In opposing Obamacare, the radical-populist right exposes its own twisted ideology
The Guardian, Friday 11 October 2013
A Tea Party rally against the Affordable Care Act in Washington, DC last month. 'An opinion poll [in] 2012 showed that a majority of Americans, while opposing Obamacare, strongly support most of its provisions.' Photograph: UPI /Landov / Barcroft Media
In April 2009 I was resting in a hotel room in Syracuse, hopping between two channels: a PBS documentary on Pete Seeger, the great American country singer of the left; and a Fox News report on the anti-tax Tea Party, with a country singer performing a populist song about how Washington is taxing hard-working ordinary people to finance the Wall Street financiers. There was a weird similarity between the two singers: both were articulating an anti-establishment, populist complaint against the exploitative rich and their state; both were calling for radical measures, including civil disobedience.
It was another painful reminder that today's radical-populist right reminds us of the old radical-populist left (are today's Christian survivalist-fundamentalist groups with their half-illegal status not organised like Black Panthers back in the 1960s?). It is a masterful ideological manipulation: the Tea Party agenda is fundamentally irrational in that it wants to protect the interests of hardworking ordinary people by privileging the "exploitative rich", thus literally countering their own interests.
This twisted ideology is also behind the current federal government shutdown in the US. An opinion poll at the end of June 2012 showed that a majority of Americans, while opposing Obamacare, strongly support most of its provisions. Here we encounter Tea Party ideology at its purest: the majority wants to have its ideological cake and eat the real baking. They want the real benefits of healthcare reform, while rejecting its ideological form, which they perceive as a threat to the "freedom of choice". They reject the concept of fruit, but they want apples, plums and strawberries.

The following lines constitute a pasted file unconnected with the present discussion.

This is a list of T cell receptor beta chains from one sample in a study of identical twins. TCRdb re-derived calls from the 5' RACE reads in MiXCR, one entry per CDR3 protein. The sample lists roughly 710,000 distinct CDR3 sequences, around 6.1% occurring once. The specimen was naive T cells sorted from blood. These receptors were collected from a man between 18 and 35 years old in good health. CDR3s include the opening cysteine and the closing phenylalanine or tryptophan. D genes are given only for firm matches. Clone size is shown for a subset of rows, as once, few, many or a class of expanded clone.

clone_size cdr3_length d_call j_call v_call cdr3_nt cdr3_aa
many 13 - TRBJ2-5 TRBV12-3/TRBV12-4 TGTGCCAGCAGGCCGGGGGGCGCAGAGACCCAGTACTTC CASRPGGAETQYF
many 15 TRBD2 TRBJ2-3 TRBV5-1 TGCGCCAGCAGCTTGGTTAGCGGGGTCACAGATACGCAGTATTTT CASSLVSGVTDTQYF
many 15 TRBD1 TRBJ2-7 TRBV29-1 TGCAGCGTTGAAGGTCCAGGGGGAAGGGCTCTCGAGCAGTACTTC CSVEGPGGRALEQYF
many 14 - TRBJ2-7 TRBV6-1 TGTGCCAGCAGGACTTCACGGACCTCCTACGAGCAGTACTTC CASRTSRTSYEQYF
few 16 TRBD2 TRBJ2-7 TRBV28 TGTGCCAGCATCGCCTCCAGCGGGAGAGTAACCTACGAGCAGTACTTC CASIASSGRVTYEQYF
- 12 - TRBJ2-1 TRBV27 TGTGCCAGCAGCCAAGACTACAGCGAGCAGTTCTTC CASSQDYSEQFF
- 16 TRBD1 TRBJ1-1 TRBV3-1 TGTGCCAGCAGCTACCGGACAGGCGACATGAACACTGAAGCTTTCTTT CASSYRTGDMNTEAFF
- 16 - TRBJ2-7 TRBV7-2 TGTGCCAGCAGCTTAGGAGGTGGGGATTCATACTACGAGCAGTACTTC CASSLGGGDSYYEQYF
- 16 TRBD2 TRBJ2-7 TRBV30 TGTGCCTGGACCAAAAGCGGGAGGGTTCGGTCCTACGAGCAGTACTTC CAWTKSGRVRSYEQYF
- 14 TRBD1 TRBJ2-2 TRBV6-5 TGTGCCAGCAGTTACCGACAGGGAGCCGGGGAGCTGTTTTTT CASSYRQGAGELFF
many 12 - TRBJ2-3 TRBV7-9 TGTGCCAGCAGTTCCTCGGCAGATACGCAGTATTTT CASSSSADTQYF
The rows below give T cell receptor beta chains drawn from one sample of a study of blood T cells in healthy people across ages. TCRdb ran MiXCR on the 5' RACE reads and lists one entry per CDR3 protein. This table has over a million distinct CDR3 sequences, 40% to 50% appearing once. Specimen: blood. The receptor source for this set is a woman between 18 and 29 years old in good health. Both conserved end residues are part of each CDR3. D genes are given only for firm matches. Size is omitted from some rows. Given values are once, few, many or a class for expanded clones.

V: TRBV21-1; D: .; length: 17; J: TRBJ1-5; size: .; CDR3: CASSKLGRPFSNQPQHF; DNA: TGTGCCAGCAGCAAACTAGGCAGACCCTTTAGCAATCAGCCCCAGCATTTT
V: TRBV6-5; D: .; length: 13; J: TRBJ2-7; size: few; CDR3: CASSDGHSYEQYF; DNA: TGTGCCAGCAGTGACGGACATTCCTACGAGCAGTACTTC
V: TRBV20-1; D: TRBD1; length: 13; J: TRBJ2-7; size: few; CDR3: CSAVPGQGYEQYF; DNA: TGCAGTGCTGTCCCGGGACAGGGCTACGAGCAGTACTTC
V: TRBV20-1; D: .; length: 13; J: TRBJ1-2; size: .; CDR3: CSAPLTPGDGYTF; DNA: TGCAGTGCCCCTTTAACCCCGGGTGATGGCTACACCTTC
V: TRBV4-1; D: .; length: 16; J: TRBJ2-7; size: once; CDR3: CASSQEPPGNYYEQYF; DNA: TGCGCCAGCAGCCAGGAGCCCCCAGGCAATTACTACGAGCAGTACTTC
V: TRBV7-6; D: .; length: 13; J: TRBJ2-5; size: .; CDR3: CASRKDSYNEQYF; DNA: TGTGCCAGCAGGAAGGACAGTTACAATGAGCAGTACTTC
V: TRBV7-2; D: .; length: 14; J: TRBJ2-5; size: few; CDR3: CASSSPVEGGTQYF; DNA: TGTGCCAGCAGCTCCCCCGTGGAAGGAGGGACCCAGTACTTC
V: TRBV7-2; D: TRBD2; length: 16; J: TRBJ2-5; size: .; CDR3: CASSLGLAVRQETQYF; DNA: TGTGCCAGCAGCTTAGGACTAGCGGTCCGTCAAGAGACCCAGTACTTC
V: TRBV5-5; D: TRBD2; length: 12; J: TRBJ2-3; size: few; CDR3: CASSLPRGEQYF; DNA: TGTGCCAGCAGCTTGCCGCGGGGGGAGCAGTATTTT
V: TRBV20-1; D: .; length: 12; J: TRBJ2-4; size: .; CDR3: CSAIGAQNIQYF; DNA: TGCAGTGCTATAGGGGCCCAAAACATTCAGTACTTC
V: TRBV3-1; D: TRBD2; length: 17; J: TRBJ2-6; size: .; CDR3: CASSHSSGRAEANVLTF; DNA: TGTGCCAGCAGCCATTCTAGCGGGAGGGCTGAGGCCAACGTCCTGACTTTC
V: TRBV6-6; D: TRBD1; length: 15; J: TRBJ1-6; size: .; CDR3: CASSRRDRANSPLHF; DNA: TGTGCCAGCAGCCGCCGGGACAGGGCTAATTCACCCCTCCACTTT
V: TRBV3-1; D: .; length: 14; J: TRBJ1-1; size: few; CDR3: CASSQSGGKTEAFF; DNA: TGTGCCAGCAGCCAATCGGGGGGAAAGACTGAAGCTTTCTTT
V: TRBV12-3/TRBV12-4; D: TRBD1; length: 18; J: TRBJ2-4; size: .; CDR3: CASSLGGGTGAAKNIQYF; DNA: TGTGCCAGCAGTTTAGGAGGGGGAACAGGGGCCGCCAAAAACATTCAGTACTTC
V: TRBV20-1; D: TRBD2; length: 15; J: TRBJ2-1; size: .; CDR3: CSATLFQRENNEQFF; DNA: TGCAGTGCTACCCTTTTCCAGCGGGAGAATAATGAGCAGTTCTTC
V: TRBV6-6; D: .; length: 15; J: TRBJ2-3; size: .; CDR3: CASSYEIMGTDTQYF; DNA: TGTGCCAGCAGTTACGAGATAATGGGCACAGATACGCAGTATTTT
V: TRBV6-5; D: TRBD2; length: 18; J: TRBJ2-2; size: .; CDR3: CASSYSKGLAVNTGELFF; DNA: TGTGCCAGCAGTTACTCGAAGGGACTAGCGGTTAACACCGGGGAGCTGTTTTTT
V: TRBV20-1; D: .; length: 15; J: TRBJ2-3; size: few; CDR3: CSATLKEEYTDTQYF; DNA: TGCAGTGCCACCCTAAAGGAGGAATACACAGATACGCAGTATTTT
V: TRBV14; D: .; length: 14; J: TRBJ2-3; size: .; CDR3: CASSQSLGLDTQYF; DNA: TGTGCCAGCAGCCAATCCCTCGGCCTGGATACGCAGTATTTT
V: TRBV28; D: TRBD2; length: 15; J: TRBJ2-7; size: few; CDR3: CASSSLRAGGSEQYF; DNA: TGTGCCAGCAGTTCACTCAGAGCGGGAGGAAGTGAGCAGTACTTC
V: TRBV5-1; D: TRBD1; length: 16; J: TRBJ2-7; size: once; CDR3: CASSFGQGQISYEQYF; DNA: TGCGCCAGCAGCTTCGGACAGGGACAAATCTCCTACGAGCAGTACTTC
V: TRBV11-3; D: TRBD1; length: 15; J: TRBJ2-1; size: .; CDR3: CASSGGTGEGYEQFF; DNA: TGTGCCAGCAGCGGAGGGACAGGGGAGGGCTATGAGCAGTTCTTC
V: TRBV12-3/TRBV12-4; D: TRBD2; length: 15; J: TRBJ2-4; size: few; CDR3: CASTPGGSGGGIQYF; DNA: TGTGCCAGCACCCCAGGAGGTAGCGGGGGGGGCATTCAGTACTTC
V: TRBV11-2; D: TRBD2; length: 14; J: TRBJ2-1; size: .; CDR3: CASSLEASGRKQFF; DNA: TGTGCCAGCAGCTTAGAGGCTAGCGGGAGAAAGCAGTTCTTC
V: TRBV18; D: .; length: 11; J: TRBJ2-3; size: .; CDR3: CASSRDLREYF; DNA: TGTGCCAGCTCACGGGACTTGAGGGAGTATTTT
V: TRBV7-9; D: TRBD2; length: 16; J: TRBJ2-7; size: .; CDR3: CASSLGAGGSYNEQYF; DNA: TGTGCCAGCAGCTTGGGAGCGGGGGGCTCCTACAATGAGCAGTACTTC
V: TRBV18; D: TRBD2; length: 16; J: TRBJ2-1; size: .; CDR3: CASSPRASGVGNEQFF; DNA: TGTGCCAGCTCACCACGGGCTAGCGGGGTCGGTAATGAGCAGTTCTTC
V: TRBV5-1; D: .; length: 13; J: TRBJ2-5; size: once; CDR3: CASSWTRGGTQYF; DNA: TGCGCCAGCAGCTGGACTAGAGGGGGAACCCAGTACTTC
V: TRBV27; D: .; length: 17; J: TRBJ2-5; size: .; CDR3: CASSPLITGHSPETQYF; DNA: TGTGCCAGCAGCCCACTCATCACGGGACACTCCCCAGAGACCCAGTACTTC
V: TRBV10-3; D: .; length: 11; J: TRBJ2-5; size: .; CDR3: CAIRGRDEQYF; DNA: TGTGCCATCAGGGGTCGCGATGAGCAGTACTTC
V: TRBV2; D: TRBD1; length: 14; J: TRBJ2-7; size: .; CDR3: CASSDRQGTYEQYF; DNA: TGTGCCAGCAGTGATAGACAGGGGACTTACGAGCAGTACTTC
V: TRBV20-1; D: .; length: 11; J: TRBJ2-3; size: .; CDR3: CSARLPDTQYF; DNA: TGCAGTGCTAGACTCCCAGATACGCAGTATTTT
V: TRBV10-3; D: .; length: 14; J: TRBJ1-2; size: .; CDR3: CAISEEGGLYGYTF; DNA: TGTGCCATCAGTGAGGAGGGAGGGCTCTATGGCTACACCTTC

Some of us remember the infamous communist tirades against bourgeois "formal" freedom. Ridiculous as these arguments were, there is some truth in the distinction between "formal" and "actual" freedom. A manager in a company in crisis has the "freedom" to fire workers, but not the freedom to change the situation that imposes on him this choice. We see it in the US healthcare debate, too: Obamacare would deliver many people from the dubious "freedom" to worry about who will cover their illness.
Freedom of choice is something that only functions if a complex network of legal, educational, ethical, economic and other conditions exists – the constraints that form the invisible underpinning to the exercise of our freedom. This is why, as an antidote to the populist rightwing ideology of choice, countries such as Norway should be held up as a model: although all main agents respect a basic social agreement and large social projects are enacted in solidarity, the economy is thriving (and not only because of the oil reserves), flatly contradicting the common wisdom that such a society should be stagnating.